American RadioWorks |
(Photos: Franklin D. Roosevelt Presidential Library)

The First Family of Radio

When Franklin D. Roosevelt was elected president in 1932, he and first lady Eleanor Roosevelt both used the new medium of radio to reach into American homes like never before. They rallied the nation to combat the Great Depression and fight fascism. The Roosevelts forged an uncommonly personal relationship with the people. This documentary explores how FDR and ER's use of radio revolutionized the way Americans relate to the White House and its occupants.

Recent Posts

  • 12.16.14

    Rising prices on the poorest

    In January 2014 nearly a hundred college presidents gathered at the White House for a summit on the rising cost of college. But data show that those same institutions have been raising their prices fastest for the poorest students than for wealthier ones. This week on the podcast, we talk to a reporter who has been following the rising college cost burden on poor families.
  • 12.08.14

    How Much Will College Cost My Family?

    In 2011 the federal government required colleges and universities to publish “net price calculators” on their web sites. These tools are supposed to help families figure out which colleges they can afford. The calculators take into account family income, number of kids in college, state of residency, and other factors. But they’re often hard to use and time-consuming. Our guest this week has made this process simpler and more accessible.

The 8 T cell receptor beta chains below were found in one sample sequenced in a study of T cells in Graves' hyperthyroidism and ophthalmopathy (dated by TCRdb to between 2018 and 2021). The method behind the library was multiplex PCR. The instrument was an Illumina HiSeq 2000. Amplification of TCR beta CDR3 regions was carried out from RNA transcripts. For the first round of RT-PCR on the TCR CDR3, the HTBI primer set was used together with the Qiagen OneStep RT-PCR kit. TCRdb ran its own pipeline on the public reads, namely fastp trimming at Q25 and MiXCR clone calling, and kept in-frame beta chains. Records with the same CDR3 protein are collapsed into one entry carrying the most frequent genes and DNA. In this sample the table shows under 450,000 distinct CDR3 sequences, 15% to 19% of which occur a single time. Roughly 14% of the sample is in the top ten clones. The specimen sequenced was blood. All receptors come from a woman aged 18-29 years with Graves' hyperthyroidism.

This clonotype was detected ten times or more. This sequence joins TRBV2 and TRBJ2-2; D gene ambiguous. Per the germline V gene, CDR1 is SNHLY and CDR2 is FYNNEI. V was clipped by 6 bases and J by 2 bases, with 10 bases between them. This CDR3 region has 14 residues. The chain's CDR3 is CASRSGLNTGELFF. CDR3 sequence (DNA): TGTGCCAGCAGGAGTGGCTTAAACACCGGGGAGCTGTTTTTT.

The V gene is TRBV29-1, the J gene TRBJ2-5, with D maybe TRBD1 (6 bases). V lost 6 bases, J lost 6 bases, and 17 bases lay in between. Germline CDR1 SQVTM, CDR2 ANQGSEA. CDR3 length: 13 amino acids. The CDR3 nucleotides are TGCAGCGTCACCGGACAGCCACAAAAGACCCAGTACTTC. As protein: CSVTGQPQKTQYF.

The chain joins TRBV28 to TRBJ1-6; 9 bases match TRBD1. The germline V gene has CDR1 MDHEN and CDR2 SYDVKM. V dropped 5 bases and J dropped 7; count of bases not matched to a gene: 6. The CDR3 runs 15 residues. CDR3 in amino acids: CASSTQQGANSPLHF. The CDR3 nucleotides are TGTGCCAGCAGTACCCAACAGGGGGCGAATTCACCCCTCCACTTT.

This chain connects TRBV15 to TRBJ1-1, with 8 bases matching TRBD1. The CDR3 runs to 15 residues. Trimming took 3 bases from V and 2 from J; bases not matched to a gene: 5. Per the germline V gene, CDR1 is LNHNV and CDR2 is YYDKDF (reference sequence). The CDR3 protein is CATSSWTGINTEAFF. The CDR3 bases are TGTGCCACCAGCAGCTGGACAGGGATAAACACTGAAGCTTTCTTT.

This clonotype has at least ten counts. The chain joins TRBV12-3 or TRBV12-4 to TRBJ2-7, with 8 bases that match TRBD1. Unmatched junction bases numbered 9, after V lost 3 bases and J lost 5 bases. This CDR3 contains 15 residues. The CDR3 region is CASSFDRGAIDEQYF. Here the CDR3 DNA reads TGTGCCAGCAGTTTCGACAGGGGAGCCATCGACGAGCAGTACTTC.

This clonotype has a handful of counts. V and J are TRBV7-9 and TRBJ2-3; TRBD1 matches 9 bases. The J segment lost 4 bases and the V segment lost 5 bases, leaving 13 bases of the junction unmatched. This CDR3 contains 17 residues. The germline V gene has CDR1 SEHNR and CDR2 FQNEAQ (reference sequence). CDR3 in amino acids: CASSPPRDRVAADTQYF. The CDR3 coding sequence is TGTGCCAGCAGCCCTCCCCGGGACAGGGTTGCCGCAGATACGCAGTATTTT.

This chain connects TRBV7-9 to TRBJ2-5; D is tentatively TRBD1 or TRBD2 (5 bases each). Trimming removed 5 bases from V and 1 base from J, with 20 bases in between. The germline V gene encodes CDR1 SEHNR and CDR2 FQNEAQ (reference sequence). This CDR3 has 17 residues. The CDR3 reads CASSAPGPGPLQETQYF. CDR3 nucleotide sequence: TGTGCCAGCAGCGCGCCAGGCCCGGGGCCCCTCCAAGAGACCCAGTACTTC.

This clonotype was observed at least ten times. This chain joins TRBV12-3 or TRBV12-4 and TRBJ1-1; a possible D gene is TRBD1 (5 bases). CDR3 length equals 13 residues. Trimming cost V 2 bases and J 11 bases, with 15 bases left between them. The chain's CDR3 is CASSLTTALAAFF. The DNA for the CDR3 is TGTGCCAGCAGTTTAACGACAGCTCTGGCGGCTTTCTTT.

• 12.01.14

    Bridging the “Middle Skills” Gap

    There’s a paradox in today’s job market: even though there are millions of people looking for work, employers say they can’t find enough qualified workers. That’s due to an abundance of what economists call “middle skills” jobs – jobs that require specialized training beyond high school, but not a four-year college degree.
  • 12.01.14

    Commentary: Turning the tables on the vocational ed debate

    I’m not arguing that all education should be about acquiring job skills ... I’m saying that good vocational high schools have figured out how to bring college prep into their curriculum. And it’s time that traditional academic high schools brought more vocational education into theirs.